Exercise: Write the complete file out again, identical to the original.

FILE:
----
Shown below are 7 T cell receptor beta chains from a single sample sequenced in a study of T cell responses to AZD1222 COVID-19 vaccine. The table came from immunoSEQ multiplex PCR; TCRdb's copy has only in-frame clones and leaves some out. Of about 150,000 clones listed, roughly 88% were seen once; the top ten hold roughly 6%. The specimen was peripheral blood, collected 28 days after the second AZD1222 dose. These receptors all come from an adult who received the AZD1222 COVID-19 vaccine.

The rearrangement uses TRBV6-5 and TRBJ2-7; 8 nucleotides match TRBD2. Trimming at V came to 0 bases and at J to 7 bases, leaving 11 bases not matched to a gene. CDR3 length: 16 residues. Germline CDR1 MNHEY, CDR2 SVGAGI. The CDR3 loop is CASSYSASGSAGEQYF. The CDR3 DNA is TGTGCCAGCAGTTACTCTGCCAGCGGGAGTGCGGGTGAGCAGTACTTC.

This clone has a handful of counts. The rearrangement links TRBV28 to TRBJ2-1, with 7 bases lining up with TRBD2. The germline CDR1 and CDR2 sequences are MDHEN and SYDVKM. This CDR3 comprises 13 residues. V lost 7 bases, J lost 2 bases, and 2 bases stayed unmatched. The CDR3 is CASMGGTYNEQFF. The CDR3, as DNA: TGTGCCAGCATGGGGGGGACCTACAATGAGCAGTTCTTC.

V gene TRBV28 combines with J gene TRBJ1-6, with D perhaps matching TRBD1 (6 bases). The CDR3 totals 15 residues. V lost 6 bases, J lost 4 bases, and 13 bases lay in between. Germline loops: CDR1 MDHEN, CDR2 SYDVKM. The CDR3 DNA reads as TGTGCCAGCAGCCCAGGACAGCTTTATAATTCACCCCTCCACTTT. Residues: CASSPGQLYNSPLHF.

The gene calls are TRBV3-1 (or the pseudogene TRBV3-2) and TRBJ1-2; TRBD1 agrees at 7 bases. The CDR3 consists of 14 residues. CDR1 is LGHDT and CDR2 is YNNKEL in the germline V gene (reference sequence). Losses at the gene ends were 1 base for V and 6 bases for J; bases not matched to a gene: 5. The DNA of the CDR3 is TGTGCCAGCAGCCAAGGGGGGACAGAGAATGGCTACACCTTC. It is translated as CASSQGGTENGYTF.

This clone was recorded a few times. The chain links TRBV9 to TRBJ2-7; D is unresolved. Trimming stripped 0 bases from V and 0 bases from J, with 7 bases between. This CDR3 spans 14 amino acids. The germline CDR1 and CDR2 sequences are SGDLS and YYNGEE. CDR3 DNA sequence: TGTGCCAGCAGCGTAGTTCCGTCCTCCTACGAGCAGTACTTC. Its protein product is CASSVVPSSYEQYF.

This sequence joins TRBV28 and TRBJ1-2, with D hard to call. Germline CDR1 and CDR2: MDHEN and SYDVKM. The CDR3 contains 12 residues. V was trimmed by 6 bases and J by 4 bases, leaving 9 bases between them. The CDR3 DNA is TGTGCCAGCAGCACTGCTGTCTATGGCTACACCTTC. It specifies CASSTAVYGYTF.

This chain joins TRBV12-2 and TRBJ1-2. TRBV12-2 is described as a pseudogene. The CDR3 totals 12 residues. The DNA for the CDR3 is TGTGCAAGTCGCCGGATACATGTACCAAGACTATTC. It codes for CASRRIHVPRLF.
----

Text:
Shown below are 7 T cell receptor beta chains from a single sample sequenced in a study of T cell responses to AZD1222 COVID-19 vaccine. The table came from immunoSEQ multiplex PCR; TCRdb's copy has only in-frame clones and leaves some out. Of about 150,000 clones listed, roughly 88% were seen once; the top ten hold roughly 6%. The specimen was peripheral blood, collected 28 days after the second AZD1222 dose. These receptors all come from an adult who received the AZD1222 COVID-19 vaccine.

The rearrangement uses TRBV6-5 and TRBJ2-7; 8 nucleotides match TRBD2. Trimming at V came to 0 bases and at J to 7 bases, leaving 11 bases not matched to a gene. CDR3 length: 16 residues. Germline CDR1 MNHEY, CDR2 SVGAGI. The CDR3 loop is CASSYSASGSAGEQYF. The CDR3 DNA is TGTGCCAGCAGTTACTCTGCCAGCGGGAGTGCGGGTGAGCAGTACTTC.

This clone has a handful of counts. The rearrangement links TRBV28 to TRBJ2-1, with 7 bases lining up with TRBD2. The germline CDR1 and CDR2 sequences are MDHEN and SYDVKM. This CDR3 comprises 13 residues. V lost 7 bases, J lost 2 bases, and 2 bases stayed unmatched. The CDR3 is CASMGGTYNEQFF. The CDR3, as DNA: TGTGCCAGCATGGGGGGGACCTACAATGAGCAGTTCTTC.

V gene TRBV28 combines with J gene TRBJ1-6, with D perhaps matching TRBD1 (6 bases). The CDR3 totals 15 residues. V lost 6 bases, J lost 4 bases, and 13 bases lay in between. Germline loops: CDR1 MDHEN, CDR2 SYDVKM. The CDR3 DNA reads as TGTGCCAGCAGCCCAGGACAGCTTTATAATTCACCCCTCCACTTT. Residues: CASSPGQLYNSPLHF.

The gene calls are TRBV3-1 (or the pseudogene TRBV3-2) and TRBJ1-2; TRBD1 agrees at 7 bases. The CDR3 consists of 14 residues. CDR1 is LGHDT and CDR2 is YNNKEL in the germline V gene (reference sequence). Losses at the gene ends were 1 base for V and 6 bases for J; bases not matched to a gene: 5. The DNA of the CDR3 is TGTGCCAGCAGCCAAGGGGGGACAGAGAATGGCTACACCTTC. It is translated as CASSQGGTENGYTF.

This clone was recorded a few times. The chain links TRBV9 to TRBJ2-7; D is unresolved. Trimming stripped 0 bases from V and 0 bases from J, with 7 bases between. This CDR3 spans 14 amino acids. The germline CDR1 and CDR2 sequences are SGDLS and YYNGEE. CDR3 DNA sequence: TGTGCCAGCAGCGTAGTTCCGTCCTCCTACGAGCAGTACTTC. Its protein product is CASSVVPSSYEQYF.

This sequence joins TRBV28 and TRBJ1-2, with D hard to call. Germline CDR1 and CDR2: MDHEN and SYDVKM. The CDR3 contains 12 residues. V was trimmed by 6 bases and J by 4 bases, leaving 9 bases between them. The CDR3 DNA is TGTGCCAGCAGCACTGCTGTCTATGGCTACACCTTC. It specifies CASSTAVYGYTF.

This chain joins TRBV12-2 and TRBJ1-2. TRBV12-2 is described as a pseudogene. The CDR3 totals 12 residues. The DNA for the CDR3 is TGTGCAAGTCGCCGGATACATGTACCAAGACTATTC. It codes for CASRRIHVPRLF.